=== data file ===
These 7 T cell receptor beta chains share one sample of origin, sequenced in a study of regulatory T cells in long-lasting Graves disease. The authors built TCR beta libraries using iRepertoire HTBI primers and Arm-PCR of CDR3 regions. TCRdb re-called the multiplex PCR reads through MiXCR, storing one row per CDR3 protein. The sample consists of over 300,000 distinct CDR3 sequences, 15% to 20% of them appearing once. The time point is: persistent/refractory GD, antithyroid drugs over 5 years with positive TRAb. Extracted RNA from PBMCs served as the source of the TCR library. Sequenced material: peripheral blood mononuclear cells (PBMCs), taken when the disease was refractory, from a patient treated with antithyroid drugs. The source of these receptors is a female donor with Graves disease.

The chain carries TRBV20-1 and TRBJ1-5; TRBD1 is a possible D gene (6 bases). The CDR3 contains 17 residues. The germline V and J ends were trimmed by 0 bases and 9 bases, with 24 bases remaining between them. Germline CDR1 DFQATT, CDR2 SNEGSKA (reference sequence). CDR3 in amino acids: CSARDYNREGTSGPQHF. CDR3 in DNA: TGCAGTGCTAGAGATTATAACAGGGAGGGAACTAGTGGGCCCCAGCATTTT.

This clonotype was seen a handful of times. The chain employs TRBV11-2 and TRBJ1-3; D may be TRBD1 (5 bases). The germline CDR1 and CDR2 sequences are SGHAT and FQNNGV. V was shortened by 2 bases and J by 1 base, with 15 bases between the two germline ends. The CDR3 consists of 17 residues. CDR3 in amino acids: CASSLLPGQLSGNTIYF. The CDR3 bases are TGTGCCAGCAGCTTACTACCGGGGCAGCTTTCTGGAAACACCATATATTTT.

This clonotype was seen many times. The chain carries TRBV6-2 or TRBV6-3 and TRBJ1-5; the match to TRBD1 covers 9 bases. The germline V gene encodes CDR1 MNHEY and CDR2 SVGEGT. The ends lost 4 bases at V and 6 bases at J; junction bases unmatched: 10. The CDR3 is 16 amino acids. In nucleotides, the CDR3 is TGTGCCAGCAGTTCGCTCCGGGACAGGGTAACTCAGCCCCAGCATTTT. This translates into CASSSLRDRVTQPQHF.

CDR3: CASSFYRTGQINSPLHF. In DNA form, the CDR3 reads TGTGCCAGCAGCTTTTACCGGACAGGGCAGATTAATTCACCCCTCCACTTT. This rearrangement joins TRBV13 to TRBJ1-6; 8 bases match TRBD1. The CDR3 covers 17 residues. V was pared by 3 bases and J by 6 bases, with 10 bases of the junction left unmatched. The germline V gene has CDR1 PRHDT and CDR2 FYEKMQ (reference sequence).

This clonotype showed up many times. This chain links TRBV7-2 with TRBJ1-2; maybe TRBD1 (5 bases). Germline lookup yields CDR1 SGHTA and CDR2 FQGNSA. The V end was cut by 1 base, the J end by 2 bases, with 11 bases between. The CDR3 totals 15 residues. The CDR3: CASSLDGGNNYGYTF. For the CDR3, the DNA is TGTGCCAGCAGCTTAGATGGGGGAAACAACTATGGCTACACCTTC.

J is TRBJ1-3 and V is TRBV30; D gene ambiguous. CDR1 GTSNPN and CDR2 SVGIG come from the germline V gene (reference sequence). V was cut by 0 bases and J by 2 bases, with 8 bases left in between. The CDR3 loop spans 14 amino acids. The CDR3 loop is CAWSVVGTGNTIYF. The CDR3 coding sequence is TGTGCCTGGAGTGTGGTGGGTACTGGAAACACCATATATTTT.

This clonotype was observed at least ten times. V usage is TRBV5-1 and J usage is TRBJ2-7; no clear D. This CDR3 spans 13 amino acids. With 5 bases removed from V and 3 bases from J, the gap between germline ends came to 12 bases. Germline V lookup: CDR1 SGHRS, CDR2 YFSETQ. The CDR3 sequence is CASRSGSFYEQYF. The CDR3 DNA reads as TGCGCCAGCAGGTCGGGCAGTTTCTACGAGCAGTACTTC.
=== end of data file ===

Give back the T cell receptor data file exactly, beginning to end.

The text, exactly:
These 7 T cell receptor beta chains share one sample of origin, sequenced in a study of regulatory T cells in long-lasting Graves disease. The authors built TCR beta libraries using iRepertoire HTBI primers and Arm-PCR of CDR3 regions. TCRdb re-called the multiplex PCR reads through MiXCR, storing one row per CDR3 protein. The sample consists of over 300,000 distinct CDR3 sequences, 15% to 20% of them appearing once. The time point is: persistent/refractory GD, antithyroid drugs over 5 years with positive TRAb. Extracted RNA from PBMCs served as the source of the TCR library. Sequenced material: peripheral blood mononuclear cells (PBMCs), taken when the disease was refractory, from a patient treated with antithyroid drugs. The source of these receptors is a female donor with Graves disease.

The chain carries TRBV20-1 and TRBJ1-5; TRBD1 is a possible D gene (6 bases). The CDR3 contains 17 residues. The germline V and J ends were trimmed by 0 bases and 9 bases, with 24 bases remaining between them. Germline CDR1 DFQATT, CDR2 SNEGSKA (reference sequence). CDR3 in amino acids: CSARDYNREGTSGPQHF. CDR3 in DNA: TGCAGTGCTAGAGATTATAACAGGGAGGGAACTAGTGGGCCCCAGCATTTT.

This clonotype was seen a handful of times. The chain employs TRBV11-2 and TRBJ1-3; D may be TRBD1 (5 bases). The germline CDR1 and CDR2 sequences are SGHAT and FQNNGV. V was shortened by 2 bases and J by 1 base, with 15 bases between the two germline ends. The CDR3 consists of 17 residues. CDR3 in amino acids: CASSLLPGQLSGNTIYF. The CDR3 bases are TGTGCCAGCAGCTTACTACCGGGGCAGCTTTCTGGAAACACCATATATTTT.

This clonotype was seen many times. The chain carries TRBV6-2 or TRBV6-3 and TRBJ1-5; the match to TRBD1 covers 9 bases. The germline V gene encodes CDR1 MNHEY and CDR2 SVGEGT. The ends lost 4 bases at V and 6 bases at J; junction bases unmatched: 10. The CDR3 is 16 amino acids. In nucleotides, the CDR3 is TGTGCCAGCAGTTCGCTCCGGGACAGGGTAACTCAGCCCCAGCATTTT. This translates into CASSSLRDRVTQPQHF.

CDR3: CASSFYRTGQINSPLHF. In DNA form, the CDR3 reads TGTGCCAGCAGCTTTTACCGGACAGGGCAGATTAATTCACCCCTCCACTTT. This rearrangement joins TRBV13 to TRBJ1-6; 8 bases match TRBD1. The CDR3 covers 17 residues. V was pared by 3 bases and J by 6 bases, with 10 bases of the junction left unmatched. The germline V gene has CDR1 PRHDT and CDR2 FYEKMQ (reference sequence).

This clonotype showed up many times. This chain links TRBV7-2 with TRBJ1-2; maybe TRBD1 (5 bases). Germline lookup yields CDR1 SGHTA and CDR2 FQGNSA. The V end was cut by 1 base, the J end by 2 bases, with 11 bases between. The CDR3 totals 15 residues. The CDR3: CASSLDGGNNYGYTF. For the CDR3, the DNA is TGTGCCAGCAGCTTAGATGGGGGAAACAACTATGGCTACACCTTC.

J is TRBJ1-3 and V is TRBV30; D gene ambiguous. CDR1 GTSNPN and CDR2 SVGIG come from the germline V gene (reference sequence). V was cut by 0 bases and J by 2 bases, with 8 bases left in between. The CDR3 loop spans 14 amino acids. The CDR3 loop is CAWSVVGTGNTIYF. The CDR3 coding sequence is TGTGCCTGGAGTGTGGTGGGTACTGGAAACACCATATATTTT.

This clonotype was observed at least ten times. V usage is TRBV5-1 and J usage is TRBJ2-7; no clear D. This CDR3 spans 13 amino acids. With 5 bases removed from V and 3 bases from J, the gap between germline ends came to 12 bases. Germline V lookup: CDR1 SGHRS, CDR2 YFSETQ. The CDR3 sequence is CASRSGSFYEQYF. The CDR3 DNA reads as TGCGCCAGCAGGTCGGGCAGTTTCTACGAGCAGTACTTC.